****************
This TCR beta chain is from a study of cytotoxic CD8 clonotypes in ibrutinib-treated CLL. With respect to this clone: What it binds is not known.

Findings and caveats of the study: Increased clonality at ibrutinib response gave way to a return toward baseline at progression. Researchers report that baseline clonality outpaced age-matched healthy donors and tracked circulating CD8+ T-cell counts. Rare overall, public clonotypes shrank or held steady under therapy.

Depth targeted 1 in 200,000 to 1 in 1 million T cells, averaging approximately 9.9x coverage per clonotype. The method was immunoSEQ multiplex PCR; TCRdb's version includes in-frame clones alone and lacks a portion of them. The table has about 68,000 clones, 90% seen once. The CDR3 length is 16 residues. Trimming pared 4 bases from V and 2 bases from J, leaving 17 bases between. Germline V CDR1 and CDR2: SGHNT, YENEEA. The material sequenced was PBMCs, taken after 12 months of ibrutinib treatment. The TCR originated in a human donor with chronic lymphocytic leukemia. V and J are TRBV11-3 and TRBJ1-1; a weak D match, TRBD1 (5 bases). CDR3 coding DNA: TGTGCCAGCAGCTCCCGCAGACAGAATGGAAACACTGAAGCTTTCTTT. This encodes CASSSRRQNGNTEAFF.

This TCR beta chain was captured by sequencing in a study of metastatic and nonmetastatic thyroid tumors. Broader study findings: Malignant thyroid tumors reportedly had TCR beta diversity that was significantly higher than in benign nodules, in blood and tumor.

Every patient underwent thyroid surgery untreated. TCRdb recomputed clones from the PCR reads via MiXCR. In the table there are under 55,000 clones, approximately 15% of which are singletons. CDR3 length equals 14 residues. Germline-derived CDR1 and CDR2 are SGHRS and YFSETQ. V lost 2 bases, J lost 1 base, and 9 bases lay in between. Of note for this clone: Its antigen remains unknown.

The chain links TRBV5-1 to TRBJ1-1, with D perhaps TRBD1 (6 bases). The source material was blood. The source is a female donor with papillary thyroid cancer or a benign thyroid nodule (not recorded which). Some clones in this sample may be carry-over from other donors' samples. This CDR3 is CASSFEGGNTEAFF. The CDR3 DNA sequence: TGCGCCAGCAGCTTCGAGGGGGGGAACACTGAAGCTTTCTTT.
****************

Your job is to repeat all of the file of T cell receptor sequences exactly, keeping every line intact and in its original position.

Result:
This TCR beta chain is from a study of cytotoxic CD8 clonotypes in ibrutinib-treated CLL. With respect to this clone: What it binds is not known.

Findings and caveats of the study: Increased clonality at ibrutinib response gave way to a return toward baseline at progression. Researchers report that baseline clonality outpaced age-matched healthy donors and tracked circulating CD8+ T-cell counts. Rare overall, public clonotypes shrank or held steady under therapy.

Depth targeted 1 in 200,000 to 1 in 1 million T cells, averaging approximately 9.9x coverage per clonotype. The method was immunoSEQ multiplex PCR; TCRdb's version includes in-frame clones alone and lacks a portion of them. The table has about 68,000 clones, 90% seen once. The CDR3 length is 16 residues. Trimming pared 4 bases from V and 2 bases from J, leaving 17 bases between. Germline V CDR1 and CDR2: SGHNT, YENEEA. The material sequenced was PBMCs, taken after 12 months of ibrutinib treatment. The TCR originated in a human donor with chronic lymphocytic leukemia. V and J are TRBV11-3 and TRBJ1-1; a weak D match, TRBD1 (5 bases). CDR3 coding DNA: TGTGCCAGCAGCTCCCGCAGACAGAATGGAAACACTGAAGCTTTCTTT. This encodes CASSSRRQNGNTEAFF.

This TCR beta chain was captured by sequencing in a study of metastatic and nonmetastatic thyroid tumors. Broader study findings: Malignant thyroid tumors reportedly had TCR beta diversity that was significantly higher than in benign nodules, in blood and tumor.

Every patient underwent thyroid surgery untreated. TCRdb recomputed clones from the PCR reads via MiXCR. In the table there are under 55,000 clones, approximately 15% of which are singletons. CDR3 length equals 14 residues. Germline-derived CDR1 and CDR2 are SGHRS and YFSETQ. V lost 2 bases, J lost 1 base, and 9 bases lay in between. Of note for this clone: Its antigen remains unknown.

The chain links TRBV5-1 to TRBJ1-1, with D perhaps TRBD1 (6 bases). The source material was blood. The source is a female donor with papillary thyroid cancer or a benign thyroid nodule (not recorded which). Some clones in this sample may be carry-over from other donors' samples. This CDR3 is CASSFEGGNTEAFF. The CDR3 DNA sequence: TGCGCCAGCAGCTTCGAGGGGGGGAACACTGAAGCTTTCTTT.